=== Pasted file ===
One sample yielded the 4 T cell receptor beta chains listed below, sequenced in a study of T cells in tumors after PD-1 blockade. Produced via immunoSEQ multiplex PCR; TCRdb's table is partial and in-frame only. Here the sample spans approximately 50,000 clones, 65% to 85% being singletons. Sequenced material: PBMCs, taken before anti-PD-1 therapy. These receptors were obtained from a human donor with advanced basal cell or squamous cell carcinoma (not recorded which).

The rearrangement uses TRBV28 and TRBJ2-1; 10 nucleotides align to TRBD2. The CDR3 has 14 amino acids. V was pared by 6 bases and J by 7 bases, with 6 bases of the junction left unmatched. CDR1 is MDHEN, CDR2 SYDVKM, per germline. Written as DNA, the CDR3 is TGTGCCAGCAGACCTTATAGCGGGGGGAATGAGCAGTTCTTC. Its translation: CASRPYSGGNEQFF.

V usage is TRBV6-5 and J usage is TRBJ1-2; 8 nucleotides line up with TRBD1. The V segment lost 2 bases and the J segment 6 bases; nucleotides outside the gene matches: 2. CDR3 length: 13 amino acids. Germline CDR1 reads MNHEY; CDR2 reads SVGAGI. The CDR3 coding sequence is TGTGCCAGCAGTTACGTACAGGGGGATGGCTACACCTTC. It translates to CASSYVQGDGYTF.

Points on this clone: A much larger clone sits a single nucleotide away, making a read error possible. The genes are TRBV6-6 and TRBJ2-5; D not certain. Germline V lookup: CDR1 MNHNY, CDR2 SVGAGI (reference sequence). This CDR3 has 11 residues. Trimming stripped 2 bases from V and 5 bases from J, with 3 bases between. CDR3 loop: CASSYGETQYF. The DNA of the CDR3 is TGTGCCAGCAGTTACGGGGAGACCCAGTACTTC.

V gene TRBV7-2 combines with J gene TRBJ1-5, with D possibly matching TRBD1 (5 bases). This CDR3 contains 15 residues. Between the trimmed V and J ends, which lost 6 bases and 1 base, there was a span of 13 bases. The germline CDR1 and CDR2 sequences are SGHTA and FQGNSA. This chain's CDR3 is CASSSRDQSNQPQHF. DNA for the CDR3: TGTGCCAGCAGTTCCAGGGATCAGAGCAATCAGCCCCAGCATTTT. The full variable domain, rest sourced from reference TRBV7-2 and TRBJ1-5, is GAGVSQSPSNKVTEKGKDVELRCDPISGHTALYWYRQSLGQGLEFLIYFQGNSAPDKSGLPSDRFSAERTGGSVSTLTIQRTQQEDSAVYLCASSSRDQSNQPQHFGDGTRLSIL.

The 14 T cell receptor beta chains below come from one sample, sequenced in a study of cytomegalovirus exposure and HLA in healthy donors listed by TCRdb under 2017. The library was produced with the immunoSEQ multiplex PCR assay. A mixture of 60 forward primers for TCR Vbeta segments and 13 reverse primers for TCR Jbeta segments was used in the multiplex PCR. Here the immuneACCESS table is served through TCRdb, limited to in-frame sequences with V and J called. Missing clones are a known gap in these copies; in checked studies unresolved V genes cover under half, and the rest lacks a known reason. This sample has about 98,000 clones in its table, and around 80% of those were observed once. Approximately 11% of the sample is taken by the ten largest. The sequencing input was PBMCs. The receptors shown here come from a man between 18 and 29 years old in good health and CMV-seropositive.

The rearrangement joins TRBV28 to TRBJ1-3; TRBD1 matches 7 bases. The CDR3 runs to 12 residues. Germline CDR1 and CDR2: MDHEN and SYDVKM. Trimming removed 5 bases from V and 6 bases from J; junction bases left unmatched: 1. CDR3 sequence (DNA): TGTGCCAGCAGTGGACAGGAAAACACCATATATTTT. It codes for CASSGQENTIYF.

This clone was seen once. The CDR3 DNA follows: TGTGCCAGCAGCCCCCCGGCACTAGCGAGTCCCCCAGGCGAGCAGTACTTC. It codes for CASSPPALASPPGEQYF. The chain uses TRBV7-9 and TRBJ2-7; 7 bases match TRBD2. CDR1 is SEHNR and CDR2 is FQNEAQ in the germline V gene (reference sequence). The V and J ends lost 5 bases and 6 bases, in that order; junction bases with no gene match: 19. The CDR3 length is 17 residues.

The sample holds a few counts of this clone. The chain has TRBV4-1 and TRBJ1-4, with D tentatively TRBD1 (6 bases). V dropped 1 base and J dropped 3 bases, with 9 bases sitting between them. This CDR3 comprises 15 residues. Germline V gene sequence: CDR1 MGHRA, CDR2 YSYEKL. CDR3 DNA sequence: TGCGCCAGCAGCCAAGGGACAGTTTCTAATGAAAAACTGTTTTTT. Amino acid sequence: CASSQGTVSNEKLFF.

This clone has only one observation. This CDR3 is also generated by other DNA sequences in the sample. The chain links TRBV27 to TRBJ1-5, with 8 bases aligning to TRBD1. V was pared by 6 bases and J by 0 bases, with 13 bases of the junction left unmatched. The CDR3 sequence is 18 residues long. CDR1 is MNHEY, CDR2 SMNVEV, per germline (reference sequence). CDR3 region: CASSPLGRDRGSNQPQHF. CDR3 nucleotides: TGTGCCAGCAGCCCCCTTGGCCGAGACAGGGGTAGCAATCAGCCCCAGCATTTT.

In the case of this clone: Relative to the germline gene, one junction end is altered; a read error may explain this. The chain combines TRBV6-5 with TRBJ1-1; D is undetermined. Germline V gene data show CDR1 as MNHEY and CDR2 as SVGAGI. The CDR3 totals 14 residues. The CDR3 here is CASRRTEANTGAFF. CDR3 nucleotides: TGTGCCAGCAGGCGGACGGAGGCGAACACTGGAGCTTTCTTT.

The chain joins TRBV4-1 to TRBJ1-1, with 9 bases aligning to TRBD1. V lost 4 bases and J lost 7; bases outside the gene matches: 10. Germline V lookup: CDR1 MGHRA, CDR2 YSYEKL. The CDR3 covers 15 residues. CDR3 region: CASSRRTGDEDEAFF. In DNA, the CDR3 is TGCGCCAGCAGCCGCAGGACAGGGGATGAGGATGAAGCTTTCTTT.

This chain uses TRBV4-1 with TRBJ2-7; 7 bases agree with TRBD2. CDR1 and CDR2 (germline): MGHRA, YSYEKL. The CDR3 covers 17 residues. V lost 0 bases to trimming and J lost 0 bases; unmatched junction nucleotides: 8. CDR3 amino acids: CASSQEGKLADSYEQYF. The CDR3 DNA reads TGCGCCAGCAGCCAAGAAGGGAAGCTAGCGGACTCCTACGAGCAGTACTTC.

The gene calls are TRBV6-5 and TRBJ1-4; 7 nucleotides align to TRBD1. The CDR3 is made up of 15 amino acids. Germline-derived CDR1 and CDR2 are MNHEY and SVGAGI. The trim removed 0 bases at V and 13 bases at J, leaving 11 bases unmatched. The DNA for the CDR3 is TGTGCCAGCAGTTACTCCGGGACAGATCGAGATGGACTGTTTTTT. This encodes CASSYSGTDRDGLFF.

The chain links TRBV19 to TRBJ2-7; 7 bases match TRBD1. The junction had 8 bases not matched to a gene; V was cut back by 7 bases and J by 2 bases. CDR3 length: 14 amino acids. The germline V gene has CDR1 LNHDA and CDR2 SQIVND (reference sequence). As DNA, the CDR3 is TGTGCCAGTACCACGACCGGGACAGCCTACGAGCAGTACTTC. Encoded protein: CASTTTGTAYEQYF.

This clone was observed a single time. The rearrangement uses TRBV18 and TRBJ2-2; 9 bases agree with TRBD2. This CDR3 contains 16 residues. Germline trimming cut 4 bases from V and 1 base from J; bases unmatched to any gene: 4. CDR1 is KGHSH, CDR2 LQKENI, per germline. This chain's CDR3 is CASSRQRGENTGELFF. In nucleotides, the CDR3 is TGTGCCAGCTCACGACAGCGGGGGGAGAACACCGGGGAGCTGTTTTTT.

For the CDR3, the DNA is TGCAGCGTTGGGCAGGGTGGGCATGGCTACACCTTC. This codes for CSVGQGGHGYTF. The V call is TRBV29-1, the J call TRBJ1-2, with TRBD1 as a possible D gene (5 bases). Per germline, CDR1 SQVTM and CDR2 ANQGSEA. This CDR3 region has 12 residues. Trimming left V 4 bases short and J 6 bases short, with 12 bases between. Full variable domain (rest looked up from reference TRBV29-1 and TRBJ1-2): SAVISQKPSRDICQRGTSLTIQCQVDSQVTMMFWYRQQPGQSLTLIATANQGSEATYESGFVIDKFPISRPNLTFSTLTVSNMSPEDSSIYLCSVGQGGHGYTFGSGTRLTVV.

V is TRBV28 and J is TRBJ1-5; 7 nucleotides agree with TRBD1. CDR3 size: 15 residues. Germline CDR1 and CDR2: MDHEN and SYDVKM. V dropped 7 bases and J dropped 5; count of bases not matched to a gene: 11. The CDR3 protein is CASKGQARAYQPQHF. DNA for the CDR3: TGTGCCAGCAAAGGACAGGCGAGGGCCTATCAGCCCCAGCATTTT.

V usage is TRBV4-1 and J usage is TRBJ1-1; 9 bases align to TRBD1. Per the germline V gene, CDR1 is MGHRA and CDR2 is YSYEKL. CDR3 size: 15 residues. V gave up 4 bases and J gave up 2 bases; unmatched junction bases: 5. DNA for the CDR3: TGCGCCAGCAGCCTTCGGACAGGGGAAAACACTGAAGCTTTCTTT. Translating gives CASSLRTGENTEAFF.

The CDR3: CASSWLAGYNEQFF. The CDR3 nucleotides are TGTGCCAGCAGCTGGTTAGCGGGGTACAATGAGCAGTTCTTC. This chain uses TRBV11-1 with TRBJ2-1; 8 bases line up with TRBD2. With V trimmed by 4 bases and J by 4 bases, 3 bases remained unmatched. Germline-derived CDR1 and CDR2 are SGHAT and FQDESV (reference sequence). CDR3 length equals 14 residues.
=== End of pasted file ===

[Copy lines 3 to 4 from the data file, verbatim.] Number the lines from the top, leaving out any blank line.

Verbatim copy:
V usage is TRBV6-5 and J usage is TRBJ1-2; 8 nucleotides line up with TRBD1. The V segment lost 2 bases and the J segment 6 bases; nucleotides outside the gene matches: 2. CDR3 length: 13 amino acids. Germline CDR1 reads MNHEY; CDR2 reads SVGAGI. The CDR3 coding sequence is TGTGCCAGCAGTTACGTACAGGGGGATGGCTACACCTTC. It translates to CASSYVQGDGYTF.

Points on this clone: A much larger clone sits a single nucleotide away, making a read error possible. The genes are TRBV6-6 and TRBJ2-5; D not certain. Germline V lookup: CDR1 MNHNY, CDR2 SVGAGI (reference sequence). This CDR3 has 11 residues. Trimming stripped 2 bases from V and 5 bases from J, with 3 bases between. CDR3 loop: CASSYGETQYF. The DNA of the CDR3 is TGTGCCAGCAGTTACGGGGAGACCCAGTACTTC.